The Forever Purge
The Forever Purge (2021) movie review
The Forever Purge is the fifth feature film in the Purge franchise that began in 2013. Despite middling reviews, the Purge franchise has managed a rather large gross thanks to its minimal budgets and perfect release dates. Now we have The Forever Purge, which is set in Texas during what appears to be a typical annual Purge night across America. Except this time, a large group of Purge participants across the country have decided that when night is up, the Purge will continue…
Before we begin, I want to give a personal note to the guy sitting two seats to my right who got some sort of sick kick (“F— Yeah!” and the like) or laugh every time someone violently died on screen (including innocent people):
You are the scum of the Earth.
Anyway… This series is easily the fast food of the horror franchises right now. Each one presents a genuinely intriguing concept in a new way, remembering to include social and political commentary that is honestly on the level of a Facebook feed. Regardless, being popcorn flicks, these films get a B for effort from me. That said, each one has managed to push the believability of its own genre a little too far, and The Forever Purge is no exception.
Now as far as believability goes, The Forever Purge does feel the most grounded of the series. (Especially if you buy into the idea that 1/3 or more of the people living in America are so sociologically disturbed that they would feel the need to wear masks and build traps just to kill people.) While there are a few silly inclusions, the choice of sadism for the Purge crowd seemed to be guns, which is befitting of the Texas setting. And would I believe the film’s Mad Max-like premise if I could also believe the point I made previously about everyone being crazy? Darn right I would. And honestly, it’s a little scary to think about…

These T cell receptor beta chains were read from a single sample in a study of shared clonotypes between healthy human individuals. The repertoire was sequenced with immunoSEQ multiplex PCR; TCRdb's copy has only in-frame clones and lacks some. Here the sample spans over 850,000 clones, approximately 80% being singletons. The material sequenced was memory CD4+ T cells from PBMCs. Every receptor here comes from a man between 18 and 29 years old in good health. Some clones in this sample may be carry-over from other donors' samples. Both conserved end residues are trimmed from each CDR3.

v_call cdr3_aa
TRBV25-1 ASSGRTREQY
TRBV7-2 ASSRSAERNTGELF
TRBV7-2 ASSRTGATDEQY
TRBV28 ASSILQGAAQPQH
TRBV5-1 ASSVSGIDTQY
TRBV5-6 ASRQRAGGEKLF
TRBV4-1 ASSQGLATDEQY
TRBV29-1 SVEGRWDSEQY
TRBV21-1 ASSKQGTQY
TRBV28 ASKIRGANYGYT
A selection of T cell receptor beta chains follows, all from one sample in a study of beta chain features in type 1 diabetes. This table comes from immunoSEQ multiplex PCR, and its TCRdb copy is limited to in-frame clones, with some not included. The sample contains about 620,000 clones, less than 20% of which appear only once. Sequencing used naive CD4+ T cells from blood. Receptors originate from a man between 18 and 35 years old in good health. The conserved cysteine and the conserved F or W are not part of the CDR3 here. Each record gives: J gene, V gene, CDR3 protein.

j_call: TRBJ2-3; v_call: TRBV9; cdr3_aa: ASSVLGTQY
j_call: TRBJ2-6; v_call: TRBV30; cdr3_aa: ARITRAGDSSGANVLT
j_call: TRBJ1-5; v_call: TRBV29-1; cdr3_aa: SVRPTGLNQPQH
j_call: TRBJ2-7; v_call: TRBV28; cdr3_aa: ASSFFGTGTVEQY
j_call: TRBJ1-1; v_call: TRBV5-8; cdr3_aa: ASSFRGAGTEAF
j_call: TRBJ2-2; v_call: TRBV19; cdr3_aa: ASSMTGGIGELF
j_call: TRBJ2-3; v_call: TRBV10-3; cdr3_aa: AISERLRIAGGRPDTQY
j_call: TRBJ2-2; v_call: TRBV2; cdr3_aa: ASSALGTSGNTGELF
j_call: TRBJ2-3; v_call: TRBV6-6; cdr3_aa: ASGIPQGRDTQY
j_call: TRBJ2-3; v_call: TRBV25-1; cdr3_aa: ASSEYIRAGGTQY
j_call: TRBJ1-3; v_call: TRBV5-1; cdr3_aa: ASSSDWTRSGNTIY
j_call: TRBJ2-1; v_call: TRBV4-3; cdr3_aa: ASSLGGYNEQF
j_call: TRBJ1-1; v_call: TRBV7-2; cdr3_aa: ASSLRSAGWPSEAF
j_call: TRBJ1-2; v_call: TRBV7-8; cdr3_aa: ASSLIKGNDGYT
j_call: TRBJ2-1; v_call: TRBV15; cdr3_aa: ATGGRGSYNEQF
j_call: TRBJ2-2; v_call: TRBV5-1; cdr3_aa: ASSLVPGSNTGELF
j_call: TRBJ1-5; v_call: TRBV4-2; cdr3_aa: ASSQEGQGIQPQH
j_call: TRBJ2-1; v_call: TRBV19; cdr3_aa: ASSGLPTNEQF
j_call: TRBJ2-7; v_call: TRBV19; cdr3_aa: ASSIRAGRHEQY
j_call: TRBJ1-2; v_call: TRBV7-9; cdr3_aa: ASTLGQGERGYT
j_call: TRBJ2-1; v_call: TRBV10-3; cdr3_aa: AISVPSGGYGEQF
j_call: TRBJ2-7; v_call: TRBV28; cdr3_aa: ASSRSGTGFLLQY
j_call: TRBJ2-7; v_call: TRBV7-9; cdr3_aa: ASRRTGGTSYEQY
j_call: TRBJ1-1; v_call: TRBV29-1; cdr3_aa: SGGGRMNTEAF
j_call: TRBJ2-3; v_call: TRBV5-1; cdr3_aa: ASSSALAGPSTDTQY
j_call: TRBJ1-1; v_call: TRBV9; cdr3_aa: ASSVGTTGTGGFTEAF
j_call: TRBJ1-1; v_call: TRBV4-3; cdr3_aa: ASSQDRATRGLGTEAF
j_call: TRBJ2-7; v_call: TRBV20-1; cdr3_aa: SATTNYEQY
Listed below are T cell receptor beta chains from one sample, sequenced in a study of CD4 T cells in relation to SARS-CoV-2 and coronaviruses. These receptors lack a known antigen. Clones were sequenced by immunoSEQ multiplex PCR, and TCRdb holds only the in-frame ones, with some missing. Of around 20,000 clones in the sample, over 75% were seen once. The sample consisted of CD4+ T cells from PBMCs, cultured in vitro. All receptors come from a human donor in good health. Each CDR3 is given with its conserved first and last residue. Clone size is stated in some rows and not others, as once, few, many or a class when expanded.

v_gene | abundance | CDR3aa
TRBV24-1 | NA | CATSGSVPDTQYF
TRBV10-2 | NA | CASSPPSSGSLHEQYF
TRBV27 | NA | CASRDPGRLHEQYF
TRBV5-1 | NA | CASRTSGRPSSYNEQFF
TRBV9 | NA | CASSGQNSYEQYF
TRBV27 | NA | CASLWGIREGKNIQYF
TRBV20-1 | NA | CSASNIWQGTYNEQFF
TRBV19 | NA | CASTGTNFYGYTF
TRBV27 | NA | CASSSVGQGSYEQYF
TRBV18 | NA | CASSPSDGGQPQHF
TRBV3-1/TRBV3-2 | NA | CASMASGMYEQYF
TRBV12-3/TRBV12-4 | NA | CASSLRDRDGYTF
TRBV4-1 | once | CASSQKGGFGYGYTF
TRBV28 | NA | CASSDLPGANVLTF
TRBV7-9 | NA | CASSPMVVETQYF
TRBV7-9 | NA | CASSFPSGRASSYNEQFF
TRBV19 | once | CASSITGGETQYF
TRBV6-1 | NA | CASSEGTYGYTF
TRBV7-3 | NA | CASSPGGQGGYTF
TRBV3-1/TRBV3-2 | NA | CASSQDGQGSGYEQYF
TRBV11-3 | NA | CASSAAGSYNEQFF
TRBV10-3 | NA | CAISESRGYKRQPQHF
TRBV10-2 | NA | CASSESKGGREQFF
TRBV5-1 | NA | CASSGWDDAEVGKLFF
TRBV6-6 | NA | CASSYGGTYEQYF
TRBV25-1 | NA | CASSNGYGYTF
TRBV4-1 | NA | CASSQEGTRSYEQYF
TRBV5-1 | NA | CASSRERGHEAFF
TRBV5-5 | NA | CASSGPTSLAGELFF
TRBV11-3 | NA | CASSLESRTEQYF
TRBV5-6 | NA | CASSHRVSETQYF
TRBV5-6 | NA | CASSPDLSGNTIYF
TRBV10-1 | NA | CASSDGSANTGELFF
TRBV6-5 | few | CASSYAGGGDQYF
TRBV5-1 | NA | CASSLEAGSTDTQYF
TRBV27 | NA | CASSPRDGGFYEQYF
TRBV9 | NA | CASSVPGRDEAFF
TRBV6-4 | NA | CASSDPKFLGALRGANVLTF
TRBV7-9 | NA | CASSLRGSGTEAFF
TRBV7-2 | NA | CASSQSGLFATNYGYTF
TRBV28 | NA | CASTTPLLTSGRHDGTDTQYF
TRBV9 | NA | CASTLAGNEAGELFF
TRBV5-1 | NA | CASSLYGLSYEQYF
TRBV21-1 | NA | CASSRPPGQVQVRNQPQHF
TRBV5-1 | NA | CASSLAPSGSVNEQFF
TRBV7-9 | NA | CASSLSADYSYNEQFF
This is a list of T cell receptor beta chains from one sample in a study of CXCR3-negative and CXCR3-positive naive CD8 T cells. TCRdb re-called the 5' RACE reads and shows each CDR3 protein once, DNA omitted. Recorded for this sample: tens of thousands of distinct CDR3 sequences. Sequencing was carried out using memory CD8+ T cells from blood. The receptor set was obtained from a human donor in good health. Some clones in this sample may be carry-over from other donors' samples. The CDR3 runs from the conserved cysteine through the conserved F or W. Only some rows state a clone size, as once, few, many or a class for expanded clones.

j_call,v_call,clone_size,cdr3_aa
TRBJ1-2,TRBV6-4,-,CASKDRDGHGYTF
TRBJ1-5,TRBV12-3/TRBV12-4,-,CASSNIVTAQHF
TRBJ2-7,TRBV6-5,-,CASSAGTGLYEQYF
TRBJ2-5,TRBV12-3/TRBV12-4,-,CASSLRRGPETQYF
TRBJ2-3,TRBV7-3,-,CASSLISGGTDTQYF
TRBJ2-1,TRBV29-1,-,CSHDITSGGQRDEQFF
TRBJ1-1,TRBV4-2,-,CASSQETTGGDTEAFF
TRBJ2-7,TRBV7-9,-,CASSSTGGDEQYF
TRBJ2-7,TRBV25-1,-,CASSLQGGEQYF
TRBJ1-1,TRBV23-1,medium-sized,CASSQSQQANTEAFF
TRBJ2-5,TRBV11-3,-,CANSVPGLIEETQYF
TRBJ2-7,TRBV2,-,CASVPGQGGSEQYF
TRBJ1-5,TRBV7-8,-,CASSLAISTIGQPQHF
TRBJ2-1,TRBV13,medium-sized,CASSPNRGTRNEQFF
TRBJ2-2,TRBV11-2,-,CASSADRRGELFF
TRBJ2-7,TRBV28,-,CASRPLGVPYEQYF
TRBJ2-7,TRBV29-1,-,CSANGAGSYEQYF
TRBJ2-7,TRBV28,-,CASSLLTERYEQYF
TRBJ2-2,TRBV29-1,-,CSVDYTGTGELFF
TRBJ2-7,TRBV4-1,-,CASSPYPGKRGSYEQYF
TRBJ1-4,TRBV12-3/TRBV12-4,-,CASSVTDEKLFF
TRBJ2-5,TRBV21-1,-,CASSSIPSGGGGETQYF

As a horror film, The Forever Purge (or any of this series after the first film) doesn’t really serve as your typical scare-fest. Sure there’s intense situations and masks and a few jumpscares, but for the most-part, the horror comes from the situation itself. This is where the series is hit or miss for me. The inclusion of themes dealing with racism however make the story feel even more impactful, as the last few years have shown us that this film SHOULD feel more like fiction, but is instead simply an exaggeration… That’s genuinely frightening. (And the film is using that fear to make money, so I’m not praising the themes, just the ability to carry a story here.)
Another thing that worked was the cast. Tenoch Huerta, Ana de la Reguera, Josh Lucas, Cassidy Freeman, and the rest all do a solid job selling the film for me. Josh Lucas and Ana de la Reguera both delivered performances that helped elevate their surprisingly compelling characters to a level that, currently, feels higher than the others in the series. (Who knows, I may wake up tomorrow and forget this film exists though.) Of course one thing that also helps is a goal oriented story. Of course each film has a goal, but typically there’s a time limit attached to it. In The Forever Purge, we get no such relief at dawn…
That said, the quality of this film does diminish from the surprisingly sturdy foundation. It’s not a particularly well shot film, not is it very fluid. The editing it choppy, and the camerawork is a bit off, but not intentionally off enough to evoke a firsthand feel like we were there. (See the Bourne series for more.) The score was pretty decent, and the production design was certainly convincing, but I ended up asking the same questions about the utter insanity of the characters who need to wear a mask and makeup to go to a place and immediately take off said mask to the people know who you are…
So look, if you don’t hate the Purge movies and want something to see this weekend, Forever Purge may have the silliest title, but it’s probably a lot better than Boss Baby 2 (2021). It still falls into the slightly unbelievably category that the rest of the series does, and lacks the depth that the other four also lack. That said, people come to these films for an oddly healthy blend of violence and social commentary- and I guess you probably can’t get that too many places… So yeah, it’s not actually a bad movie. Would I watch it again? Ah probably not. I haven’t felt the need to go back and rewatch any of these films. But did I have a decent time? Actually yeah! 6/10.
So The Purge Ever After? Did you see it yet? What did you think? And what is your favorite in this series so far? Be sure to leave a like or a comment below and let us know! And if you liked this review and you want to read more like it, let us know below what we should talk about next!
-review by Ryan Prince